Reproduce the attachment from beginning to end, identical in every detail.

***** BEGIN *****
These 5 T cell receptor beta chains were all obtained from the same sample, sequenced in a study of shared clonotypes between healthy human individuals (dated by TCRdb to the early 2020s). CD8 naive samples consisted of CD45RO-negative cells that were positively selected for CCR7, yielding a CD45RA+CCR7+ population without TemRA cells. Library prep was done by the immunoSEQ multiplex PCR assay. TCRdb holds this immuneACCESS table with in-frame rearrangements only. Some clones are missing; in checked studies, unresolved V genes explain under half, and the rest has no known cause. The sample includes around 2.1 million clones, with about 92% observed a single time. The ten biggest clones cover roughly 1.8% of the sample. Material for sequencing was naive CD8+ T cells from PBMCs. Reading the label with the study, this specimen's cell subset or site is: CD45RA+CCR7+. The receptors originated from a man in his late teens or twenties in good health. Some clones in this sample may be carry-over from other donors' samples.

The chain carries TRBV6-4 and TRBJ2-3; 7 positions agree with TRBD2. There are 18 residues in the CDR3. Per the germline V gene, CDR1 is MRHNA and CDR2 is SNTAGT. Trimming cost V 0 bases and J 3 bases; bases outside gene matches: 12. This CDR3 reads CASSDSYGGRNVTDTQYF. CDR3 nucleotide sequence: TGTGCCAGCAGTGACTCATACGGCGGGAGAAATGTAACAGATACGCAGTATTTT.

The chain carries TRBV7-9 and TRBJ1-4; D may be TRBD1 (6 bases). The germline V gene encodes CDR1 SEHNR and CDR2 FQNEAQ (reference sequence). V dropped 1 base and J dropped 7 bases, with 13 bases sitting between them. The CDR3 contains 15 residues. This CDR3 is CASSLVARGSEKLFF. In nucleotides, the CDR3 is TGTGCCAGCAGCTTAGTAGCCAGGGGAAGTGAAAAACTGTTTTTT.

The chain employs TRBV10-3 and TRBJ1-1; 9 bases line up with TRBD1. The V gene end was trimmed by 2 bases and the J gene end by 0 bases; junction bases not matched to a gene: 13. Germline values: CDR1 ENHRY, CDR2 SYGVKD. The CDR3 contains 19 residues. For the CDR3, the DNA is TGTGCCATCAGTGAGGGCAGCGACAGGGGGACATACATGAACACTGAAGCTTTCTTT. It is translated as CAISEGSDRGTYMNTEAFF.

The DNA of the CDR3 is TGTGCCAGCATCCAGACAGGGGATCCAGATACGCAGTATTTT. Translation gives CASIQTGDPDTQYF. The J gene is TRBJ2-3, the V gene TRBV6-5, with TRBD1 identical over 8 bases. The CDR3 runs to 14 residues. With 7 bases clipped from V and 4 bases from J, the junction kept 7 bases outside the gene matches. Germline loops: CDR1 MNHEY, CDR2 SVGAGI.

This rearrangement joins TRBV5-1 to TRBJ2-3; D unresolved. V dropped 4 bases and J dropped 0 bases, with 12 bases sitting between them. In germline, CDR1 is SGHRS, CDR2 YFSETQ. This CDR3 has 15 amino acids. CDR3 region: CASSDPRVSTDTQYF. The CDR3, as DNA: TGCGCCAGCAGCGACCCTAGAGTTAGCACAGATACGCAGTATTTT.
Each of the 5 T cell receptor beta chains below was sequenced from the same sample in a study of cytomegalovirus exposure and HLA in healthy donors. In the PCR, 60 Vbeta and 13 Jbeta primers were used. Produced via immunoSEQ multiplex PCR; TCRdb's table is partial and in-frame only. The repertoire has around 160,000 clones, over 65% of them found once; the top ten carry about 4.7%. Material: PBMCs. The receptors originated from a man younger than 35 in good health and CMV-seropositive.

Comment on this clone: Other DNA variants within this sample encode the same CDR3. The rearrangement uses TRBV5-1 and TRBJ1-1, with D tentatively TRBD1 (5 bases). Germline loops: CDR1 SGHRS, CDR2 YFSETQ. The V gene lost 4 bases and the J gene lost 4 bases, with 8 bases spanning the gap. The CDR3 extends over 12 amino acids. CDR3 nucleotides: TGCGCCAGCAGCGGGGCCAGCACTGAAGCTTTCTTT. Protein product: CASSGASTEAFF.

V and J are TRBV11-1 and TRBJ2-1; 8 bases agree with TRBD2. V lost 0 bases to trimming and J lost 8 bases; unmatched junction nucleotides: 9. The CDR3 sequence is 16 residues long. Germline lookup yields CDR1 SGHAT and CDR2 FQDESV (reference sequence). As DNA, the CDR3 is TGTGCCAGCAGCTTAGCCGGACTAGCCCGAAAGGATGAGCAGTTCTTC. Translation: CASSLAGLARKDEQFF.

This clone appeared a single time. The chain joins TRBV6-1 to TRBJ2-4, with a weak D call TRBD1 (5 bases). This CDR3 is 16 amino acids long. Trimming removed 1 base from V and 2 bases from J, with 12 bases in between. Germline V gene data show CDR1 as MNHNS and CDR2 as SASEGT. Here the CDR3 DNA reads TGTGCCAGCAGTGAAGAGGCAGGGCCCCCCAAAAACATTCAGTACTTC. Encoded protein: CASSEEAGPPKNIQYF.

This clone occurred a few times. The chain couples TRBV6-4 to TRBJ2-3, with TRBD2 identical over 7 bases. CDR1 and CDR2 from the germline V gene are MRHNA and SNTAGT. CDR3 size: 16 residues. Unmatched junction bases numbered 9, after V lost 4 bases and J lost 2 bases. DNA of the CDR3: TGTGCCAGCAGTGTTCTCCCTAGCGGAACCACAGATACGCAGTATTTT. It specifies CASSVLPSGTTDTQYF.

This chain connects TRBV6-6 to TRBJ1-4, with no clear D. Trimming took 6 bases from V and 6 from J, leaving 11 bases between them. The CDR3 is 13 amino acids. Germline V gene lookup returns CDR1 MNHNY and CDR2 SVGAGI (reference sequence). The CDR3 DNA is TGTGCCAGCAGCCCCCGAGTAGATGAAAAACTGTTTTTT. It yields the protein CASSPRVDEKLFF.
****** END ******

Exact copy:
These 5 T cell receptor beta chains were all obtained from the same sample, sequenced in a study of shared clonotypes between healthy human individuals (dated by TCRdb to the early 2020s). CD8 naive samples consisted of CD45RO-negative cells that were positively selected for CCR7, yielding a CD45RA+CCR7+ population without TemRA cells. Library prep was done by the immunoSEQ multiplex PCR assay. TCRdb holds this immuneACCESS table with in-frame rearrangements only. Some clones are missing; in checked studies, unresolved V genes explain under half, and the rest has no known cause. The sample includes around 2.1 million clones, with about 92% observed a single time. The ten biggest clones cover roughly 1.8% of the sample. Material for sequencing was naive CD8+ T cells from PBMCs. Reading the label with the study, this specimen's cell subset or site is: CD45RA+CCR7+. The receptors originated from a man in his late teens or twenties in good health. Some clones in this sample may be carry-over from other donors' samples.

The chain carries TRBV6-4 and TRBJ2-3; 7 positions agree with TRBD2. There are 18 residues in the CDR3. Per the germline V gene, CDR1 is MRHNA and CDR2 is SNTAGT. Trimming cost V 0 bases and J 3 bases; bases outside gene matches: 12. This CDR3 reads CASSDSYGGRNVTDTQYF. CDR3 nucleotide sequence: TGTGCCAGCAGTGACTCATACGGCGGGAGAAATGTAACAGATACGCAGTATTTT.

The chain carries TRBV7-9 and TRBJ1-4; D may be TRBD1 (6 bases). The germline V gene encodes CDR1 SEHNR and CDR2 FQNEAQ (reference sequence). V dropped 1 base and J dropped 7 bases, with 13 bases sitting between them. The CDR3 contains 15 residues. This CDR3 is CASSLVARGSEKLFF. In nucleotides, the CDR3 is TGTGCCAGCAGCTTAGTAGCCAGGGGAAGTGAAAAACTGTTTTTT.

The chain employs TRBV10-3 and TRBJ1-1; 9 bases line up with TRBD1. The V gene end was trimmed by 2 bases and the J gene end by 0 bases; junction bases not matched to a gene: 13. Germline values: CDR1 ENHRY, CDR2 SYGVKD. The CDR3 contains 19 residues. For the CDR3, the DNA is TGTGCCATCAGTGAGGGCAGCGACAGGGGGACATACATGAACACTGAAGCTTTCTTT. It is translated as CAISEGSDRGTYMNTEAFF.

The DNA of the CDR3 is TGTGCCAGCATCCAGACAGGGGATCCAGATACGCAGTATTTT. Translation gives CASIQTGDPDTQYF. The J gene is TRBJ2-3, the V gene TRBV6-5, with TRBD1 identical over 8 bases. The CDR3 runs to 14 residues. With 7 bases clipped from V and 4 bases from J, the junction kept 7 bases outside the gene matches. Germline loops: CDR1 MNHEY, CDR2 SVGAGI.

This rearrangement joins TRBV5-1 to TRBJ2-3; D unresolved. V dropped 4 bases and J dropped 0 bases, with 12 bases sitting between them. In germline, CDR1 is SGHRS, CDR2 YFSETQ. This CDR3 has 15 amino acids. CDR3 region: CASSDPRVSTDTQYF. The CDR3, as DNA: TGCGCCAGCAGCGACCCTAGAGTTAGCACAGATACGCAGTATTTT.
Each of the 5 T cell receptor beta chains below was sequenced from the same sample in a study of cytomegalovirus exposure and HLA in healthy donors. In the PCR, 60 Vbeta and 13 Jbeta primers were used. Produced via immunoSEQ multiplex PCR; TCRdb's table is partial and in-frame only. The repertoire has around 160,000 clones, over 65% of them found once; the top ten carry about 4.7%. Material: PBMCs. The receptors originated from a man younger than 35 in good health and CMV-seropositive.

Comment on this clone: Other DNA variants within this sample encode the same CDR3. The rearrangement uses TRBV5-1 and TRBJ1-1, with D tentatively TRBD1 (5 bases). Germline loops: CDR1 SGHRS, CDR2 YFSETQ. The V gene lost 4 bases and the J gene lost 4 bases, with 8 bases spanning the gap. The CDR3 extends over 12 amino acids. CDR3 nucleotides: TGCGCCAGCAGCGGGGCCAGCACTGAAGCTTTCTTT. Protein product: CASSGASTEAFF.

V and J are TRBV11-1 and TRBJ2-1; 8 bases agree with TRBD2. V lost 0 bases to trimming and J lost 8 bases; unmatched junction nucleotides: 9. The CDR3 sequence is 16 residues long. Germline lookup yields CDR1 SGHAT and CDR2 FQDESV (reference sequence). As DNA, the CDR3 is TGTGCCAGCAGCTTAGCCGGACTAGCCCGAAAGGATGAGCAGTTCTTC. Translation: CASSLAGLARKDEQFF.

This clone appeared a single time. The chain joins TRBV6-1 to TRBJ2-4, with a weak D call TRBD1 (5 bases). This CDR3 is 16 amino acids long. Trimming removed 1 base from V and 2 bases from J, with 12 bases in between. Germline V gene data show CDR1 as MNHNS and CDR2 as SASEGT. Here the CDR3 DNA reads TGTGCCAGCAGTGAAGAGGCAGGGCCCCCCAAAAACATTCAGTACTTC. Encoded protein: CASSEEAGPPKNIQYF.

This clone occurred a few times. The chain couples TRBV6-4 to TRBJ2-3, with TRBD2 identical over 7 bases. CDR1 and CDR2 from the germline V gene are MRHNA and SNTAGT. CDR3 size: 16 residues. Unmatched junction bases numbered 9, after V lost 4 bases and J lost 2 bases. DNA of the CDR3: TGTGCCAGCAGTGTTCTCCCTAGCGGAACCACAGATACGCAGTATTTT. It specifies CASSVLPSGTTDTQYF.

This chain connects TRBV6-6 to TRBJ1-4, with no clear D. Trimming took 6 bases from V and 6 from J, leaving 11 bases between them. The CDR3 is 13 amino acids. Germline V gene lookup returns CDR1 MNHNY and CDR2 SVGAGI (reference sequence). The CDR3 DNA is TGTGCCAGCAGCCCCCGAGTAGATGAAAAACTGTTTTTT. It yields the protein CASSPRVDEKLFF.